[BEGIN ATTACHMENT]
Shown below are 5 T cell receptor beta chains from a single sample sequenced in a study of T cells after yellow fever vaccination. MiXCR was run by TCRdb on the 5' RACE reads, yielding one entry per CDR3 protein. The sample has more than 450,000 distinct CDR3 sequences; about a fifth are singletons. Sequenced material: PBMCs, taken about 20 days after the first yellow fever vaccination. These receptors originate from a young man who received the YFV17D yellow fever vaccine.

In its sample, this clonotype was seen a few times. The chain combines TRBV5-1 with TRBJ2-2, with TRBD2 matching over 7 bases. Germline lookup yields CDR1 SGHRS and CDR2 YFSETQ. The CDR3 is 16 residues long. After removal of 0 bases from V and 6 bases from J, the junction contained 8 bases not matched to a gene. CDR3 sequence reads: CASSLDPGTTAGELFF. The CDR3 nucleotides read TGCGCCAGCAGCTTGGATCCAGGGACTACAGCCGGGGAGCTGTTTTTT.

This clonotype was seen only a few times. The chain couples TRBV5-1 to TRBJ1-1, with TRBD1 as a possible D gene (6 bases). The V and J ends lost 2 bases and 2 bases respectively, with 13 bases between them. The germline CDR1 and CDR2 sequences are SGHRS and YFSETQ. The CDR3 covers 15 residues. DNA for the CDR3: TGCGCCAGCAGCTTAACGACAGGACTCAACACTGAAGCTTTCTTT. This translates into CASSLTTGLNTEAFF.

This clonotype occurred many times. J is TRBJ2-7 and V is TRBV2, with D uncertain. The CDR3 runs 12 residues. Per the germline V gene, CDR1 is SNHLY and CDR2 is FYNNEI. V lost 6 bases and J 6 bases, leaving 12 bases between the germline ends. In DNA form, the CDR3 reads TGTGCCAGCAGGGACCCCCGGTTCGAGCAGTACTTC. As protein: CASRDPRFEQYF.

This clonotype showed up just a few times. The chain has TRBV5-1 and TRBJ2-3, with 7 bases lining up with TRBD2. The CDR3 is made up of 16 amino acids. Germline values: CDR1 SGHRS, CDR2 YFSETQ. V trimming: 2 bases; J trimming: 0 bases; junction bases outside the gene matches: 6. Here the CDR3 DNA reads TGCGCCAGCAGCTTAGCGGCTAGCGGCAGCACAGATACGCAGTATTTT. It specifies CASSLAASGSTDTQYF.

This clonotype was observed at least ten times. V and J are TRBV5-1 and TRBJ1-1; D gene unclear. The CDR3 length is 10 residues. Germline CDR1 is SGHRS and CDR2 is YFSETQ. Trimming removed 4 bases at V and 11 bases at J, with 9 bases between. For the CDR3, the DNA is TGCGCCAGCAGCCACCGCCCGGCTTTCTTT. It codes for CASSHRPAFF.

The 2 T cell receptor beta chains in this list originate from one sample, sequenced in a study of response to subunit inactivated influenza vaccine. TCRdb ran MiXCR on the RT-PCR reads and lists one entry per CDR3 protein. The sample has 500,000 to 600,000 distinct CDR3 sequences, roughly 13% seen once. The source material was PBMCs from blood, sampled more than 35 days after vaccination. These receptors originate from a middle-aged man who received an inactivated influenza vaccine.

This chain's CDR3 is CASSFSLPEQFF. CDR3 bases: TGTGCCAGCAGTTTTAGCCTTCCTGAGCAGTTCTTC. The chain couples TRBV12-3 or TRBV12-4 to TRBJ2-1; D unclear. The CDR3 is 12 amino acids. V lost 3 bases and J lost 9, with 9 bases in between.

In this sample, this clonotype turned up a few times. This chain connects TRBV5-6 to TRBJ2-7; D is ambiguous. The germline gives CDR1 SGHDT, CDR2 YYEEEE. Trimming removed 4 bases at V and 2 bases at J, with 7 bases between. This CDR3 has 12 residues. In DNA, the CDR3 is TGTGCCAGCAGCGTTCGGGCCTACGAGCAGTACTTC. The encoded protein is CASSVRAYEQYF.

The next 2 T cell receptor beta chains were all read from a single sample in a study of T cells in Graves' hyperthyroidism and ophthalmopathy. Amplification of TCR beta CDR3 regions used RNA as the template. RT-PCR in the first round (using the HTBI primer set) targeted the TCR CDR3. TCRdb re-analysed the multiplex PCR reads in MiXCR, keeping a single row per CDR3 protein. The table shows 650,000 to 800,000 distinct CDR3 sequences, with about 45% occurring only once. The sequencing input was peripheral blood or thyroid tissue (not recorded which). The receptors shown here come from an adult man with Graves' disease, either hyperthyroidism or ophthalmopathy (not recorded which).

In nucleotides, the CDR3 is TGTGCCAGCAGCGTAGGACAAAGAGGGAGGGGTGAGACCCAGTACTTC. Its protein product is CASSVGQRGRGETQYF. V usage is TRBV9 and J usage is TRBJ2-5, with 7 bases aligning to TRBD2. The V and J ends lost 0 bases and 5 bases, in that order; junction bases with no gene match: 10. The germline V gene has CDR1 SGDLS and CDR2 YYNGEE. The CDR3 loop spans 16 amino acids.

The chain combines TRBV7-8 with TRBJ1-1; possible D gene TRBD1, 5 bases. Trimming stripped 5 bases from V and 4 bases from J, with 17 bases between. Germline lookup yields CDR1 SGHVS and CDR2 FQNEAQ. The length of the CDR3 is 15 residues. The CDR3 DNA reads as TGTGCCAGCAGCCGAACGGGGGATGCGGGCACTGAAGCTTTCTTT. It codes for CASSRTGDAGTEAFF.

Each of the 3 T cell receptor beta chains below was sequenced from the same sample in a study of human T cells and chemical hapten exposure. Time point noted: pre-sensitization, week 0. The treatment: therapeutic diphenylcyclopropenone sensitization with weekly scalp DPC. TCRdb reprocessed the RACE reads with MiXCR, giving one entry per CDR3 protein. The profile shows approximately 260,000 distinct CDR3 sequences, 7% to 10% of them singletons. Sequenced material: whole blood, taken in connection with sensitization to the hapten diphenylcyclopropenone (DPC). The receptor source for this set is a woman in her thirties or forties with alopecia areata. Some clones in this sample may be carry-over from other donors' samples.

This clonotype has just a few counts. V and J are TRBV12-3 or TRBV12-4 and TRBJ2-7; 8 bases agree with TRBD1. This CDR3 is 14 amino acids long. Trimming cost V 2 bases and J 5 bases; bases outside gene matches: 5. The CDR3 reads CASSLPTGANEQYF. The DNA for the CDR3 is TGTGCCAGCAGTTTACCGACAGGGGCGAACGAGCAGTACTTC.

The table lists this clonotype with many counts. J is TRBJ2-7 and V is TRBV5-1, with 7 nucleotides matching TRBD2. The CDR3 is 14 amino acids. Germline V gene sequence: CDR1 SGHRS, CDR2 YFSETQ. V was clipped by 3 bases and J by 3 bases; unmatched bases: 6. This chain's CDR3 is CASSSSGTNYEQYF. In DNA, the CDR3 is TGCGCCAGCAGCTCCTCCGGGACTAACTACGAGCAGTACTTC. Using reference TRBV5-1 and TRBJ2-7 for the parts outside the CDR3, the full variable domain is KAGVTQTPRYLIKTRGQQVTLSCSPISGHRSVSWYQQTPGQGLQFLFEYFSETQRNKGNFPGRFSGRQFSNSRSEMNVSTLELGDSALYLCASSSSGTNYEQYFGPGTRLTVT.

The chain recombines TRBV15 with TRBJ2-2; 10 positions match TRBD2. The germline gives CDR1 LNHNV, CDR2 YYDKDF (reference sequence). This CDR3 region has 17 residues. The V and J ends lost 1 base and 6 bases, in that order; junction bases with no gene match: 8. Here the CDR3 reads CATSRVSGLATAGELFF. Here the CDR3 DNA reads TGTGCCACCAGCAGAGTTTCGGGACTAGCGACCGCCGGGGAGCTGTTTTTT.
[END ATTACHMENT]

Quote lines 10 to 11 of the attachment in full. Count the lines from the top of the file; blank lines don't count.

The next 2 T cell receptor beta chains were all read from a single sample in a study of T cells in Graves' hyperthyroidism and ophthalmopathy. Amplification of TCR beta CDR3 regions used RNA as the template. RT-PCR in the first round (using the HTBI primer set) targeted the TCR CDR3. TCRdb re-analysed the multiplex PCR reads in MiXCR, keeping a single row per CDR3 protein. The table shows 650,000 to 800,000 distinct CDR3 sequences, with about 45% occurring only once. The sequencing input was peripheral blood or thyroid tissue (not recorded which). The receptors shown here come from an adult man with Graves' disease, either hyperthyroidism or ophthalmopathy (not recorded which).

In nucleotides, the CDR3 is TGTGCCAGCAGCGTAGGACAAAGAGGGAGGGGTGAGACCCAGTACTTC. Its protein product is CASSVGQRGRGETQYF. V usage is TRBV9 and J usage is TRBJ2-5, with 7 bases aligning to TRBD2. The V and J ends lost 0 bases and 5 bases, in that order; junction bases with no gene match: 10. The germline V gene has CDR1 SGDLS and CDR2 YYNGEE. The CDR3 loop spans 16 amino acids.